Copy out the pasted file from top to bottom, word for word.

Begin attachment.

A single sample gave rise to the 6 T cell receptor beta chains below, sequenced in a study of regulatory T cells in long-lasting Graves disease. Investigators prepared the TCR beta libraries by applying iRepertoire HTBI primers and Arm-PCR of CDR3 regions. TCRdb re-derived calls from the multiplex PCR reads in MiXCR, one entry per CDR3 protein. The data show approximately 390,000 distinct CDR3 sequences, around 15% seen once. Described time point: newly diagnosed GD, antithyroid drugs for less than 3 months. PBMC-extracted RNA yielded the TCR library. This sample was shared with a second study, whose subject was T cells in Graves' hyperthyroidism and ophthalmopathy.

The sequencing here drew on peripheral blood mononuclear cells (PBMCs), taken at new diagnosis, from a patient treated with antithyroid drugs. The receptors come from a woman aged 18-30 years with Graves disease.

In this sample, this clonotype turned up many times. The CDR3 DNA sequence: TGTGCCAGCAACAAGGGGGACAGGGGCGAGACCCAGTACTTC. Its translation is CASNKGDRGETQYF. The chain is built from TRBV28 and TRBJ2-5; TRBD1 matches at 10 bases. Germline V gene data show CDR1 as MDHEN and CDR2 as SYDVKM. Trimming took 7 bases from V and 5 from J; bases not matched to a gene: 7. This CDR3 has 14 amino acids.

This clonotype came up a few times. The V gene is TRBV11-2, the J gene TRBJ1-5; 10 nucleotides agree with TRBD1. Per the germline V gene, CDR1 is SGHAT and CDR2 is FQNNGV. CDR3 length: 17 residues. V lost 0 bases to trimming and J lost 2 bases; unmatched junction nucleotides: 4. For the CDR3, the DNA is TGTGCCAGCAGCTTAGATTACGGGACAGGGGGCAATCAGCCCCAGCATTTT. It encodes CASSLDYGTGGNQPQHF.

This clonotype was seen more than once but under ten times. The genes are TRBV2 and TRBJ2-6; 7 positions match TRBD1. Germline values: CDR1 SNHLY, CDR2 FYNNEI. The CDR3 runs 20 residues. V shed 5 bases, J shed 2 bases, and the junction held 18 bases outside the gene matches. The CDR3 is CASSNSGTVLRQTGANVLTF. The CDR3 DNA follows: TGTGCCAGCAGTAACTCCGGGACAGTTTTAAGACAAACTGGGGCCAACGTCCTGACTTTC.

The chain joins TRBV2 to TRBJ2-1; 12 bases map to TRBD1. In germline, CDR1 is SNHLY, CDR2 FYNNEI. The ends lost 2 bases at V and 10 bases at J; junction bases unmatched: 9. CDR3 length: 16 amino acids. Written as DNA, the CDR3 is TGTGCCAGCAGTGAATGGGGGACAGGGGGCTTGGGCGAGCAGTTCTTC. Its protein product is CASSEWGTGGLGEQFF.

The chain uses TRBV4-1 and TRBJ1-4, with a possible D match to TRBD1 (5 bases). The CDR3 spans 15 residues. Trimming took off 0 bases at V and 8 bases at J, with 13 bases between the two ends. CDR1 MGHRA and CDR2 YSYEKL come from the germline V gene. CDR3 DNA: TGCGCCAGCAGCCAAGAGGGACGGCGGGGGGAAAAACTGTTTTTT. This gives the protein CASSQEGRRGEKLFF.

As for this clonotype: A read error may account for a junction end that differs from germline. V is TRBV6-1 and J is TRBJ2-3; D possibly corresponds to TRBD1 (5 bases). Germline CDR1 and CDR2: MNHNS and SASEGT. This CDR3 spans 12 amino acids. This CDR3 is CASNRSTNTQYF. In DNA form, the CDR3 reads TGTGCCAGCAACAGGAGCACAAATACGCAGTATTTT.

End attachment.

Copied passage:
A single sample gave rise to the 6 T cell receptor beta chains below, sequenced in a study of regulatory T cells in long-lasting Graves disease. Investigators prepared the TCR beta libraries by applying iRepertoire HTBI primers and Arm-PCR of CDR3 regions. TCRdb re-derived calls from the multiplex PCR reads in MiXCR, one entry per CDR3 protein. The data show approximately 390,000 distinct CDR3 sequences, around 15% seen once. Described time point: newly diagnosed GD, antithyroid drugs for less than 3 months. PBMC-extracted RNA yielded the TCR library. This sample was shared with a second study, whose subject was T cells in Graves' hyperthyroidism and ophthalmopathy.

The sequencing here drew on peripheral blood mononuclear cells (PBMCs), taken at new diagnosis, from a patient treated with antithyroid drugs. The receptors come from a woman aged 18-30 years with Graves disease.

In this sample, this clonotype turned up many times. The CDR3 DNA sequence: TGTGCCAGCAACAAGGGGGACAGGGGCGAGACCCAGTACTTC. Its translation is CASNKGDRGETQYF. The chain is built from TRBV28 and TRBJ2-5; TRBD1 matches at 10 bases. Germline V gene data show CDR1 as MDHEN and CDR2 as SYDVKM. Trimming took 7 bases from V and 5 from J; bases not matched to a gene: 7. This CDR3 has 14 amino acids.

This clonotype came up a few times. The V gene is TRBV11-2, the J gene TRBJ1-5; 10 nucleotides agree with TRBD1. Per the germline V gene, CDR1 is SGHAT and CDR2 is FQNNGV. CDR3 length: 17 residues. V lost 0 bases to trimming and J lost 2 bases; unmatched junction nucleotides: 4. For the CDR3, the DNA is TGTGCCAGCAGCTTAGATTACGGGACAGGGGGCAATCAGCCCCAGCATTTT. It encodes CASSLDYGTGGNQPQHF.

This clonotype was seen more than once but under ten times. The genes are TRBV2 and TRBJ2-6; 7 positions match TRBD1. Germline values: CDR1 SNHLY, CDR2 FYNNEI. The CDR3 runs 20 residues. V shed 5 bases, J shed 2 bases, and the junction held 18 bases outside the gene matches. The CDR3 is CASSNSGTVLRQTGANVLTF. The CDR3 DNA follows: TGTGCCAGCAGTAACTCCGGGACAGTTTTAAGACAAACTGGGGCCAACGTCCTGACTTTC.

The chain joins TRBV2 to TRBJ2-1; 12 bases map to TRBD1. In germline, CDR1 is SNHLY, CDR2 FYNNEI. The ends lost 2 bases at V and 10 bases at J; junction bases unmatched: 9. CDR3 length: 16 amino acids. Written as DNA, the CDR3 is TGTGCCAGCAGTGAATGGGGGACAGGGGGCTTGGGCGAGCAGTTCTTC. Its protein product is CASSEWGTGGLGEQFF.

The chain uses TRBV4-1 and TRBJ1-4, with a possible D match to TRBD1 (5 bases). The CDR3 spans 15 residues. Trimming took off 0 bases at V and 8 bases at J, with 13 bases between the two ends. CDR1 MGHRA and CDR2 YSYEKL come from the germline V gene. CDR3 DNA: TGCGCCAGCAGCCAAGAGGGACGGCGGGGGGAAAAACTGTTTTTT. This gives the protein CASSQEGRRGEKLFF.

As for this clonotype: A read error may account for a junction end that differs from germline. V is TRBV6-1 and J is TRBJ2-3; D possibly corresponds to TRBD1 (5 bases). Germline CDR1 and CDR2: MNHNS and SASEGT. This CDR3 spans 12 amino acids. This CDR3 is CASNRSTNTQYF. In DNA form, the CDR3 reads TGTGCCAGCAACAGGAGCACAAATACGCAGTATTTT.